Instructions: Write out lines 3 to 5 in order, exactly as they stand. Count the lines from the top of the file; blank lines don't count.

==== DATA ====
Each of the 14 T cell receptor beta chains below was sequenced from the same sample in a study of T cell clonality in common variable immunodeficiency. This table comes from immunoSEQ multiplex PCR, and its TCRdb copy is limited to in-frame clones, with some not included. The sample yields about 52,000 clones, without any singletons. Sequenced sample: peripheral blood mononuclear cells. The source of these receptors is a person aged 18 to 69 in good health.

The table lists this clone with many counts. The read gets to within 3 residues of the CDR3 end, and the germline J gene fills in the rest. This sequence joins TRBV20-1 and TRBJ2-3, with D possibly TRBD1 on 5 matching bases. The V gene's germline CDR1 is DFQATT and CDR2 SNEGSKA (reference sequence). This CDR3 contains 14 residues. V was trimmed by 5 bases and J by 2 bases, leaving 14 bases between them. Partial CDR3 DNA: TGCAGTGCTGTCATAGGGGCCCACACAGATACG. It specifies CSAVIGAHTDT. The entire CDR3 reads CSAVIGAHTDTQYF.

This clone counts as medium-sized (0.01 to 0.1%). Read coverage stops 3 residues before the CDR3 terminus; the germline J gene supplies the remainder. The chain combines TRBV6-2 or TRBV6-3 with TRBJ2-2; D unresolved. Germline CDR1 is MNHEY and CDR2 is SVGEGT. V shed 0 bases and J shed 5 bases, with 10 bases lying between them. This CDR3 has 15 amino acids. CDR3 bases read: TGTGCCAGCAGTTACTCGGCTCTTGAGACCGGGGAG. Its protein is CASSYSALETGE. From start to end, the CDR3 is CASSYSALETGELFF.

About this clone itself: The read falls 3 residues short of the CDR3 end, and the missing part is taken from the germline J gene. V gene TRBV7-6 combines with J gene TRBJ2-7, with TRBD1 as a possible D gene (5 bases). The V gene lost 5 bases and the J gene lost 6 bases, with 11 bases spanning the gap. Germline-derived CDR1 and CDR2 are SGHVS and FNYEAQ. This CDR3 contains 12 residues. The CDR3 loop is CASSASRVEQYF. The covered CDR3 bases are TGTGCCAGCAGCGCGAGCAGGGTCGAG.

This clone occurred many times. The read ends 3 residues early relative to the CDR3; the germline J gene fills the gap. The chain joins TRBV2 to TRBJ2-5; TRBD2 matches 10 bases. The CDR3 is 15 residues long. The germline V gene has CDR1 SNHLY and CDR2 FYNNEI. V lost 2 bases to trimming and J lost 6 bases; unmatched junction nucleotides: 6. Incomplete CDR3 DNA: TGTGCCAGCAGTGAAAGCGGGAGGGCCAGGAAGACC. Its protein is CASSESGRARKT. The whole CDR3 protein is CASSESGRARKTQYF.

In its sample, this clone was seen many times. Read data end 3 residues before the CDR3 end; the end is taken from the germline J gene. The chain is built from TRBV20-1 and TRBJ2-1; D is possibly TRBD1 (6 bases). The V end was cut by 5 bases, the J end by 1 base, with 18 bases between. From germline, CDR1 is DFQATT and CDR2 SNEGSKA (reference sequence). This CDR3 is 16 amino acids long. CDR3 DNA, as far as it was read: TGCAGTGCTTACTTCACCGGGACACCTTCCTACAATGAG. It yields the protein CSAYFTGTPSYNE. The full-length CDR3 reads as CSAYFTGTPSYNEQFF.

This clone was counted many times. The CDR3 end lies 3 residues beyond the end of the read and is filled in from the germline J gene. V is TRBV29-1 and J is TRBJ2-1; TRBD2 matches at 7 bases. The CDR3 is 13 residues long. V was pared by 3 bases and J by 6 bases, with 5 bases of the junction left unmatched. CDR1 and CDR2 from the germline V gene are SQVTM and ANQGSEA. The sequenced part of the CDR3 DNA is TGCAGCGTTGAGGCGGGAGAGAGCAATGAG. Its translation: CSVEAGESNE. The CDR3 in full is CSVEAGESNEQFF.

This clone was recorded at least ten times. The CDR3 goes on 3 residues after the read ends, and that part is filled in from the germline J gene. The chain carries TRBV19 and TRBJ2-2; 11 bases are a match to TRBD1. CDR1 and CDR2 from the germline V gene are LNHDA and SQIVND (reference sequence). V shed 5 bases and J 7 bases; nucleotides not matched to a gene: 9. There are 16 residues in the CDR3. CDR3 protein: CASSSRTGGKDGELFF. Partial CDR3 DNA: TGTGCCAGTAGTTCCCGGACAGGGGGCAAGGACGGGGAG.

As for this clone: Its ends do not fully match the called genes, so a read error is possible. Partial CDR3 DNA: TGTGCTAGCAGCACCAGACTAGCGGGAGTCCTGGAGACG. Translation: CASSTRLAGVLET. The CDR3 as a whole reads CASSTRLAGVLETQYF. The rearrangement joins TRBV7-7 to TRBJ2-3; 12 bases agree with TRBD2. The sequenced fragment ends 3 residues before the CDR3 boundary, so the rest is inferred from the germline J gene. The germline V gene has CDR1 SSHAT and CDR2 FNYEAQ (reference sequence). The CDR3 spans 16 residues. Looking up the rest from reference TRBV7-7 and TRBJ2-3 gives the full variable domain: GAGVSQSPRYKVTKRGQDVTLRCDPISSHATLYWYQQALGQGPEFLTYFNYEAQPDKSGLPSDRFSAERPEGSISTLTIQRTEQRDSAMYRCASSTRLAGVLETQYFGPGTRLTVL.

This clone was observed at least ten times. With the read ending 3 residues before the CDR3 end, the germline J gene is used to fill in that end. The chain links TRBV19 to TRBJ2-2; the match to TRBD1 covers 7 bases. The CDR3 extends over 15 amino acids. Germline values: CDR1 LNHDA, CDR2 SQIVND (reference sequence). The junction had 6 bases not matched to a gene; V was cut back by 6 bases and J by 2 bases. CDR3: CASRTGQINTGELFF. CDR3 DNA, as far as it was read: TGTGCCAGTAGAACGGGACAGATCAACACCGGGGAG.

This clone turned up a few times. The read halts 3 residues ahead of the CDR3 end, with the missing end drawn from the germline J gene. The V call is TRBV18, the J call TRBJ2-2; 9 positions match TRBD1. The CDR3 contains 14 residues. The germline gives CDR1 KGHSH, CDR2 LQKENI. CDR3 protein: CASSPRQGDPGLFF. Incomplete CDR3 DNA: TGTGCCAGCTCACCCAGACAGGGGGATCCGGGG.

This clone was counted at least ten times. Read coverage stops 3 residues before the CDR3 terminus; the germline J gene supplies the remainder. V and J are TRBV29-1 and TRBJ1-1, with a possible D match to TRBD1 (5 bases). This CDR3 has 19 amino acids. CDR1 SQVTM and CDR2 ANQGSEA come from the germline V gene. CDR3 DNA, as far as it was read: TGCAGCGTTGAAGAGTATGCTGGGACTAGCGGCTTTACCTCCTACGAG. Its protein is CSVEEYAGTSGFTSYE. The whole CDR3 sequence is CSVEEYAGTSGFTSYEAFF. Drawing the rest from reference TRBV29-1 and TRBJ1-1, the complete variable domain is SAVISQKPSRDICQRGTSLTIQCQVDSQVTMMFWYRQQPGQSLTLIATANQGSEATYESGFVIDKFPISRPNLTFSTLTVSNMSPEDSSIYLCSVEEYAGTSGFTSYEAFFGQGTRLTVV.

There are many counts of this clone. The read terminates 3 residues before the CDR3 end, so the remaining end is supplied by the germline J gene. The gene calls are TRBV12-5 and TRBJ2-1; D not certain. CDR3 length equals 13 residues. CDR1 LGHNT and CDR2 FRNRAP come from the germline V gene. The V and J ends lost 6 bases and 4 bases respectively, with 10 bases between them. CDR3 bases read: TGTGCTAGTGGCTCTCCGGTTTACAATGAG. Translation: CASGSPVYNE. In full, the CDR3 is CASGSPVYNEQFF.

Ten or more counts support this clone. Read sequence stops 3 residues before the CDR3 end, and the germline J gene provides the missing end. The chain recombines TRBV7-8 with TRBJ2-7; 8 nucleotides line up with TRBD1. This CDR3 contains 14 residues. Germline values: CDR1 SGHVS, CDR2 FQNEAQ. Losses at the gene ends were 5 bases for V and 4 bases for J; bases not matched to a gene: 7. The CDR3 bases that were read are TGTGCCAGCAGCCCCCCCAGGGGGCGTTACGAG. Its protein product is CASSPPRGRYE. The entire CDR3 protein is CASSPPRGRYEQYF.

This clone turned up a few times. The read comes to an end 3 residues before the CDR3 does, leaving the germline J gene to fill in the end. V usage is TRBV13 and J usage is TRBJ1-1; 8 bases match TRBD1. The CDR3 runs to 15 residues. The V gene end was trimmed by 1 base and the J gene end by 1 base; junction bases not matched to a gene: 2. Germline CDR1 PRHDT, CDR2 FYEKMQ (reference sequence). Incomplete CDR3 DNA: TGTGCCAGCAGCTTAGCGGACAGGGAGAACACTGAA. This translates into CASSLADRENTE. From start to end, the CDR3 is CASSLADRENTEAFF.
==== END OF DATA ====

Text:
This clone counts as medium-sized (0.01 to 0.1%). Read coverage stops 3 residues before the CDR3 terminus; the germline J gene supplies the remainder. The chain combines TRBV6-2 or TRBV6-3 with TRBJ2-2; D unresolved. Germline CDR1 is MNHEY and CDR2 is SVGEGT. V shed 0 bases and J shed 5 bases, with 10 bases lying between them. This CDR3 has 15 amino acids. CDR3 bases read: TGTGCCAGCAGTTACTCGGCTCTTGAGACCGGGGAG. Its protein is CASSYSALETGE. From start to end, the CDR3 is CASSYSALETGELFF.

About this clone itself: The read falls 3 residues short of the CDR3 end, and the missing part is taken from the germline J gene. V gene TRBV7-6 combines with J gene TRBJ2-7, with TRBD1 as a possible D gene (5 bases). The V gene lost 5 bases and the J gene lost 6 bases, with 11 bases spanning the gap. Germline-derived CDR1 and CDR2 are SGHVS and FNYEAQ. This CDR3 contains 12 residues. The CDR3 loop is CASSASRVEQYF. The covered CDR3 bases are TGTGCCAGCAGCGCGAGCAGGGTCGAG.

This clone occurred many times. The read ends 3 residues early relative to the CDR3; the germline J gene fills the gap. The chain joins TRBV2 to TRBJ2-5; TRBD2 matches 10 bases. The CDR3 is 15 residues long. The germline V gene has CDR1 SNHLY and CDR2 FYNNEI. V lost 2 bases to trimming and J lost 6 bases; unmatched junction nucleotides: 6. Incomplete CDR3 DNA: TGTGCCAGCAGTGAAAGCGGGAGGGCCAGGAAGACC. Its protein is CASSESGRARKT. The whole CDR3 protein is CASSESGRARKTQYF.